Eddie House, Boston: 144 – 339 (42.5%)
Rashard Lewis, Orlando: 137 – 327 (41.9%)
Danny Granger, Indiana: 120 – 299 (40.1%)
Ray Allen, Boston: 120 – 293 (39.8%)
Mike Bibby, Atlanta: 114 – 279 (40.9%)
Daequan Cook, Miami: 105 – 256 (41.0%)
Roger Mason, San Antonio: 103 – 229 (45.0%)
Jason Kapono*, Toronto: 52 – 124 (41.9%)
* Defending champion
|Davis jumps into new role||02.03.09 at 11:28 pm ET|
While Ray Allen was the hero of the Boston Celtics dramatic win over the Philadelphia 76ers on Tuesday night, the Cs would not have been in striking distance if it weren’t for one player stepping up in Kevin Garnett’s absence. For the second straight game, Glen Davis has thrived in his role as the Celtics starting power forward.
Davis posted 12 points (6-11 FG) and 11 rebounds against the 76ers (RECAP HERE). Of his six field goals, only one came in the paint. On Sunday, he added 12 points (5-12 FG) and six rebounds against the Minnesota Timberwolves. Davis isn’t just attacking the hoop like a traditional big man. Big Baby is getting the job done with his jumper.
‘I think it’s going to help my game tremendously,’ Davis said recently. ‘If I can spread the floor for my team … I can move up to the four, pick and roll to help out with Paul (Pierce), and hit the jumper. I kind of just train myself to be ready to hit that big shot.’
His preparation paid off when he hit knocked down a 17-footer with 1:30 left in the fourth quarter. The basket brought the Celtics back within three and sparked an 8-to-4 run to close out the game.
This season Davis has developed a knack for mid-range jumpers. Even though the majority of his baskets have come at the rim ‘ his biggest responsibility is attacking the glass ‘ he has been in the zone away from the paint. He entered Tuesday’s game shooting nearly 50% from just inside the arc and almost 40% from the top of the key. Davis has made it a point to fit his jumpshots into his training regimen.
‘It doesn’t take that long [in practice],’ he said. ‘I might go 30 minutes hard, just jumper, jumper, jumper, jumper, and get mine in for the day. I just try to do it every day.’
Davis’ shot has been a work in progress over the years, according to his childhood friend, Dallas Mavericks forward Brandon Bass. The two also played college basketball together at LSU. Bass has seen Davis transform from a banger to a finesse player. It’s a move that was necessary for the 6-foot-9 forward to adapt as an undersized big man in the NBA.
‘He never had a bad jumpshot,’ Bass said. ‘He always could shoot it, but he wasn’t necessarily a jumpshooter. He was more of a guy you could throw it to on the block and he could get you a bucket, or he’d eat the glass up and get an offensive rebound. When I left [LSU in 2005] he developed a jumpshot a little more.’
Garnett (flu) is expected to return for Thursday’s game against the Los Angeles Lakers. While Davis won’t get as many looks off the bench, this extra playing time has helped his confidence with his shot. The skills are there; now it’s just a matter of showcasing them when given the opportunity.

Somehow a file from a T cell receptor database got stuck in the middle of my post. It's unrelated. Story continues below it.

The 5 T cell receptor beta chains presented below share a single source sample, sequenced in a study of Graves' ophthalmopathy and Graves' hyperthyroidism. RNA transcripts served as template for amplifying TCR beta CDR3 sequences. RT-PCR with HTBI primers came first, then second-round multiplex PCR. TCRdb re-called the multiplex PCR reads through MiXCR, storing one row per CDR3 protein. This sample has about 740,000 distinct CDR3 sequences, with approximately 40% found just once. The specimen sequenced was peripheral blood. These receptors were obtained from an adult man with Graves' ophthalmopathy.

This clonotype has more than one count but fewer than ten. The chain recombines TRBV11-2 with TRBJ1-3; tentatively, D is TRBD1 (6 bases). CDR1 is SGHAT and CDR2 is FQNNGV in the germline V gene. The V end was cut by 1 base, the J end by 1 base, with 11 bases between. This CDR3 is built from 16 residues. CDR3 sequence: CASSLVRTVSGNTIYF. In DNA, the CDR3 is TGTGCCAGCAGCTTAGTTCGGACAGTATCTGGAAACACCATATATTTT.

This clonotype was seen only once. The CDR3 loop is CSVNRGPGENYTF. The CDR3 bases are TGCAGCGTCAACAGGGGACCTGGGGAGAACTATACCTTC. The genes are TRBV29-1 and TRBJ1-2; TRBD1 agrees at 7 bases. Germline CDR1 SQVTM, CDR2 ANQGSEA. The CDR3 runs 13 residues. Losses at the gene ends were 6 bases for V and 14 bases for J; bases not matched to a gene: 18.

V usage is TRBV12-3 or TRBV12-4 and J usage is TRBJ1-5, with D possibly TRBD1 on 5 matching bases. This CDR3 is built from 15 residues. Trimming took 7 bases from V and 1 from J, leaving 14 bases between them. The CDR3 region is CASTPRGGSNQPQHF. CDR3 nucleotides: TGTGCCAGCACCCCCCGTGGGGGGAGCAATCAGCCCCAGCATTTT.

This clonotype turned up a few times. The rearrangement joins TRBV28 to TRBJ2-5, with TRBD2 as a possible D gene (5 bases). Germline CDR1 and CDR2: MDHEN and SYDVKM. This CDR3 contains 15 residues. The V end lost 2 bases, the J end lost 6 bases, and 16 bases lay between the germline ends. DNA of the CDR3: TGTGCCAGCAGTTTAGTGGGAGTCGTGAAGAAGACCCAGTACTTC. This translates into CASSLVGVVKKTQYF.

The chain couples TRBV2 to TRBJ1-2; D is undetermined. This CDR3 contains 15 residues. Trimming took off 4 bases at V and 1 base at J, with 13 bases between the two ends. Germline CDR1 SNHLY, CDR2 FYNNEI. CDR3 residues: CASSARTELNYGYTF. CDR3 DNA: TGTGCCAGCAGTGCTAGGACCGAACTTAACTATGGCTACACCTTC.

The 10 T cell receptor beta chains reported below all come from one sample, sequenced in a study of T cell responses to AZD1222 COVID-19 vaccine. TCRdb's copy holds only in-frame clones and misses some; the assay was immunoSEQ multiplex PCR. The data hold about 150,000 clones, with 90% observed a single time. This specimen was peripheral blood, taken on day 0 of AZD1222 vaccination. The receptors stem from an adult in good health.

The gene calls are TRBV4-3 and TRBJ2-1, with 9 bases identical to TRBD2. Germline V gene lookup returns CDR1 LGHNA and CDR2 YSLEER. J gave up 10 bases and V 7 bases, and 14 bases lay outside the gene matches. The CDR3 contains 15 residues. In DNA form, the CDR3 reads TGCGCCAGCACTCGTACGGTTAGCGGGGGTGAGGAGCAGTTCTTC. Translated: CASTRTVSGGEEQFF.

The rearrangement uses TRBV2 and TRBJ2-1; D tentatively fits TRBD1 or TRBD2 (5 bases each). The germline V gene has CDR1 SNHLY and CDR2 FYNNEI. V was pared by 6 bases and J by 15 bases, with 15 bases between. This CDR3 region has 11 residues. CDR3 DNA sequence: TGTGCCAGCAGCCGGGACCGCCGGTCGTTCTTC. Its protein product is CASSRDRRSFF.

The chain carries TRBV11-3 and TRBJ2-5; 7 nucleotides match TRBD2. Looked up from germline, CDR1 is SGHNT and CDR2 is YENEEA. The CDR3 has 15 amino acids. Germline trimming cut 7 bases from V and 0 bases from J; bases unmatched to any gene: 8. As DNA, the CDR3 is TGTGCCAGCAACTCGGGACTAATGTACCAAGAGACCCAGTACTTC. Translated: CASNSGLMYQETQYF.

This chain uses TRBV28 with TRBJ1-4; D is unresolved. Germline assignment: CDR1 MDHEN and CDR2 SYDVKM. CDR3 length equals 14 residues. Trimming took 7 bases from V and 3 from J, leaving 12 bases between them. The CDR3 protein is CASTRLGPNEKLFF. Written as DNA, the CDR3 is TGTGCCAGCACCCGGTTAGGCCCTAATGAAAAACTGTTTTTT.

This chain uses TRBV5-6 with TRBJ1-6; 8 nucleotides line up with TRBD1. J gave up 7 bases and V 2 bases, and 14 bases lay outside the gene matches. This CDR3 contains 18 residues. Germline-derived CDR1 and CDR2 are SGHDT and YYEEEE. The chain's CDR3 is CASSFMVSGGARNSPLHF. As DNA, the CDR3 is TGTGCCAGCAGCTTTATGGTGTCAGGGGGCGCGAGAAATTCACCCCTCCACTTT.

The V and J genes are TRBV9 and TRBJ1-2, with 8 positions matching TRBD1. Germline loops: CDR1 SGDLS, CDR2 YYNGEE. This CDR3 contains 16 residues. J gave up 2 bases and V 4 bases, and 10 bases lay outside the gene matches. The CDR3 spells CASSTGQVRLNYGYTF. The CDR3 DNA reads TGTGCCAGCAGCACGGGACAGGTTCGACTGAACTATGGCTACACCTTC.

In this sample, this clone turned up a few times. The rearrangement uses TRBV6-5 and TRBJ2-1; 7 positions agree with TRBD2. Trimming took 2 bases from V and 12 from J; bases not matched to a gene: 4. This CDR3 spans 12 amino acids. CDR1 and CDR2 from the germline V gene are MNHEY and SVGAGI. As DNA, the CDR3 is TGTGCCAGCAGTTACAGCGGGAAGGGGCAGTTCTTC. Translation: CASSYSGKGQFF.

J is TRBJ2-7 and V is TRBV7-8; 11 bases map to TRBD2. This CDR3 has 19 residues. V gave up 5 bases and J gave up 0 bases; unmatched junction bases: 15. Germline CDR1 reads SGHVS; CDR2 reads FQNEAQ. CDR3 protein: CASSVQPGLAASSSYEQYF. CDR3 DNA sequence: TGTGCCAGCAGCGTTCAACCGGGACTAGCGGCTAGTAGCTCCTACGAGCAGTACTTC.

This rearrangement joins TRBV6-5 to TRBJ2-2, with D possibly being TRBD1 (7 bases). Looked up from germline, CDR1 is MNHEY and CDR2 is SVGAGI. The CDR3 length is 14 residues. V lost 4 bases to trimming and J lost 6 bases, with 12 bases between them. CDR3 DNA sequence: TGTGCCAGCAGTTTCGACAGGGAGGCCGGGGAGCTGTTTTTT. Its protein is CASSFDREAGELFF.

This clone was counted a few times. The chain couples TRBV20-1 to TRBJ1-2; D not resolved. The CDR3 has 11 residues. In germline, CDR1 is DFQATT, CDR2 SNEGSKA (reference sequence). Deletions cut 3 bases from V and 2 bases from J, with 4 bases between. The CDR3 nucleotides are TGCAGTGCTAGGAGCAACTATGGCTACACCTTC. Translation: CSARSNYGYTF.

‘I feel like I always had the talent to do a lot of things,’ Davis said. ‘It’s just all about working on them and doing them. But I always in college had flashes of myself taking the ball up the court, playing at a smaller position than the power forward and the center. So I know I can do it. It’s just about going out there and doing it and having confidence and working on it consistently.’
|Perkins ‘cool’ with call||02.02.09 at 12:24 am ET|
It’s only the first half of the season and Kendrick Perkins has already been whistled for nine technical fouls and a Flagrant 2. His latest call against Jason Maxiell during Friday’s game against the Detroit Pistons earned him a $10,000 fine. But Perkins isn’t worried about developing a bad reputation around the league. If anything, he says, his early technicals helped the officials understand his game.
‘I think it’s mostly gaining the respect from the referees, having a better relationship,’ he said prior to the Boston Celtics game against the Minnesota Timberwolves. ‘So now when I get mad at a call they’re not just quick to jump on me. It’s more of a respect thing.’
Perkins has noticed the referees have eased up since he got called for his ninth T in early December.
‘They let me get physical on the block as far as defending people,’ he said. ‘So I think since I’ve calmed down ‘ I haven’t got a technical in about 25 games ‘ so I’ve been pretty cool.’
As for the Flagrant 2 against Maxiell, Perkins attests he was not aiming for his neck. He’ll accept the consequences, though, knowing it comes with the territory of going hard on the court.
‘I think I’ve just got to keep going out there playing my game, being physical and just being smart at the same time,’ he said. ‘There are a lot of hard fouls that I’ve given that aren’t flagrant, so it’s cool.’
|Sounds of the game… Celtics 109, Timberwolves 101||02.01.09 at 6:27 pm ET|
Who needs All-Star Kevin Garnett?
Not the Celtics on Super Sunday. When news of Garnett’s flu spread before the game, Paul Pierce knew it was time to step up his game, offensively. In his last three games against Dallas, Sacramento and Detroit, he has posted games of eight, eight and 20 points. Not exactly the stuff that All-Star reserves are made of.
But on Sunday, against old friends Al Jefferson (34 points), Ryan Gomes and a vastly improved Sebastian Telfair, he was THE guy, scoring a game-high 36 points from all different angles, including a clinching fadeaway with 2:24 remaining to put the pesky Timberwolves away and clinch Boston’s 11th straight win, improving the Green to 40-9.